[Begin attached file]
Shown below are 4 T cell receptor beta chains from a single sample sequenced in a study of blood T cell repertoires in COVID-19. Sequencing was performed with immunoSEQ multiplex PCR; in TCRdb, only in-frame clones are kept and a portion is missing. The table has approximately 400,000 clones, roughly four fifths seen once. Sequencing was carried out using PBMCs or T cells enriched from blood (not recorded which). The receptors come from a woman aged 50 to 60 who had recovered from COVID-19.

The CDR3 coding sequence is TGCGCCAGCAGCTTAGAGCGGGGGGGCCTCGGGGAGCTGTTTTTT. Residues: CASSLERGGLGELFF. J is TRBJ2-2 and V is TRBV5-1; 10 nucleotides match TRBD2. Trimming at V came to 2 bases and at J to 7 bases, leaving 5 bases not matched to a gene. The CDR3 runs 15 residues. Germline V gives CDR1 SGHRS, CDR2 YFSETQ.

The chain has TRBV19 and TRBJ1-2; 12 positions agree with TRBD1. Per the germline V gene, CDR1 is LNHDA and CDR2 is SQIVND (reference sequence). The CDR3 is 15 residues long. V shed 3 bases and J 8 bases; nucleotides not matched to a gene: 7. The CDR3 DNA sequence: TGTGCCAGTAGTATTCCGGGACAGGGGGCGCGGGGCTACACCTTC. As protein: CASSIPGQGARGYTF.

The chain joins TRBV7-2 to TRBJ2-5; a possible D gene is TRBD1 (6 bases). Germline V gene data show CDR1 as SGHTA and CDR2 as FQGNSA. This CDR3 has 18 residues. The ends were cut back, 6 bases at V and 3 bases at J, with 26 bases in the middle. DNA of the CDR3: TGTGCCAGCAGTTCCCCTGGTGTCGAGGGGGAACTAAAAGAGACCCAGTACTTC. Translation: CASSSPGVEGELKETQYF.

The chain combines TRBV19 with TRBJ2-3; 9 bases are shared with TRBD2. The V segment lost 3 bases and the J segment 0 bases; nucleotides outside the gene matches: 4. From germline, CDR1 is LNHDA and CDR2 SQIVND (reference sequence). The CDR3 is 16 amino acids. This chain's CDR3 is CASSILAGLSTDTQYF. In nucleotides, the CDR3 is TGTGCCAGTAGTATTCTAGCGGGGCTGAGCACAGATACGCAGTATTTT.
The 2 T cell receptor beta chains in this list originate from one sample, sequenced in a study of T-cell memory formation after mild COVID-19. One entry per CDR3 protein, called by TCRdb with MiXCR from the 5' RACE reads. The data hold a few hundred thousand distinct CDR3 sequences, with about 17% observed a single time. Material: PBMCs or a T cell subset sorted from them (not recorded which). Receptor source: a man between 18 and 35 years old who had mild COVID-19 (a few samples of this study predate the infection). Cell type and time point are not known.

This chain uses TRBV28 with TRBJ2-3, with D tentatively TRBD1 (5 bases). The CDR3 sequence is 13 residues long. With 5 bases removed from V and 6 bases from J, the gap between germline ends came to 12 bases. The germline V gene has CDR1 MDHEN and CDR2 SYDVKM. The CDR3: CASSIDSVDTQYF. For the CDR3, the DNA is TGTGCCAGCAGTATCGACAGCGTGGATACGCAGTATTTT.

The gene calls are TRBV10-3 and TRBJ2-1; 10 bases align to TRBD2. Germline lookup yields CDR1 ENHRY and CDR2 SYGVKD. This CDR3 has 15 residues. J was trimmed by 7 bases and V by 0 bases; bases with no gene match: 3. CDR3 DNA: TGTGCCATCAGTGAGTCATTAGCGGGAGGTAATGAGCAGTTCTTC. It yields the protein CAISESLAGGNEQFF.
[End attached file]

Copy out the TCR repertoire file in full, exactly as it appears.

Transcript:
Shown below are 4 T cell receptor beta chains from a single sample sequenced in a study of blood T cell repertoires in COVID-19. Sequencing was performed with immunoSEQ multiplex PCR; in TCRdb, only in-frame clones are kept and a portion is missing. The table has approximately 400,000 clones, roughly four fifths seen once. Sequencing was carried out using PBMCs or T cells enriched from blood (not recorded which). The receptors come from a woman aged 50 to 60 who had recovered from COVID-19.

The CDR3 coding sequence is TGCGCCAGCAGCTTAGAGCGGGGGGGCCTCGGGGAGCTGTTTTTT. Residues: CASSLERGGLGELFF. J is TRBJ2-2 and V is TRBV5-1; 10 nucleotides match TRBD2. Trimming at V came to 2 bases and at J to 7 bases, leaving 5 bases not matched to a gene. The CDR3 runs 15 residues. Germline V gives CDR1 SGHRS, CDR2 YFSETQ.

The chain has TRBV19 and TRBJ1-2; 12 positions agree with TRBD1. Per the germline V gene, CDR1 is LNHDA and CDR2 is SQIVND (reference sequence). The CDR3 is 15 residues long. V shed 3 bases and J 8 bases; nucleotides not matched to a gene: 7. The CDR3 DNA sequence: TGTGCCAGTAGTATTCCGGGACAGGGGGCGCGGGGCTACACCTTC. As protein: CASSIPGQGARGYTF.

The chain joins TRBV7-2 to TRBJ2-5; a possible D gene is TRBD1 (6 bases). Germline V gene data show CDR1 as SGHTA and CDR2 as FQGNSA. This CDR3 has 18 residues. The ends were cut back, 6 bases at V and 3 bases at J, with 26 bases in the middle. DNA of the CDR3: TGTGCCAGCAGTTCCCCTGGTGTCGAGGGGGAACTAAAAGAGACCCAGTACTTC. Translation: CASSSPGVEGELKETQYF.

The chain combines TRBV19 with TRBJ2-3; 9 bases are shared with TRBD2. The V segment lost 3 bases and the J segment 0 bases; nucleotides outside the gene matches: 4. From germline, CDR1 is LNHDA and CDR2 SQIVND (reference sequence). The CDR3 is 16 amino acids. This chain's CDR3 is CASSILAGLSTDTQYF. In nucleotides, the CDR3 is TGTGCCAGTAGTATTCTAGCGGGGCTGAGCACAGATACGCAGTATTTT.
The 2 T cell receptor beta chains in this list originate from one sample, sequenced in a study of T-cell memory formation after mild COVID-19. One entry per CDR3 protein, called by TCRdb with MiXCR from the 5' RACE reads. The data hold a few hundred thousand distinct CDR3 sequences, with about 17% observed a single time. Material: PBMCs or a T cell subset sorted from them (not recorded which). Receptor source: a man between 18 and 35 years old who had mild COVID-19 (a few samples of this study predate the infection). Cell type and time point are not known.

This chain uses TRBV28 with TRBJ2-3, with D tentatively TRBD1 (5 bases). The CDR3 sequence is 13 residues long. With 5 bases removed from V and 6 bases from J, the gap between germline ends came to 12 bases. The germline V gene has CDR1 MDHEN and CDR2 SYDVKM. The CDR3: CASSIDSVDTQYF. For the CDR3, the DNA is TGTGCCAGCAGTATCGACAGCGTGGATACGCAGTATTTT.

The gene calls are TRBV10-3 and TRBJ2-1; 10 bases align to TRBD2. Germline lookup yields CDR1 ENHRY and CDR2 SYGVKD. This CDR3 has 15 residues. J was trimmed by 7 bases and V by 0 bases; bases with no gene match: 3. CDR3 DNA: TGTGCCATCAGTGAGTCATTAGCGGGAGGTAATGAGCAGTTCTTC. It yields the protein CAISESLAGGNEQFF.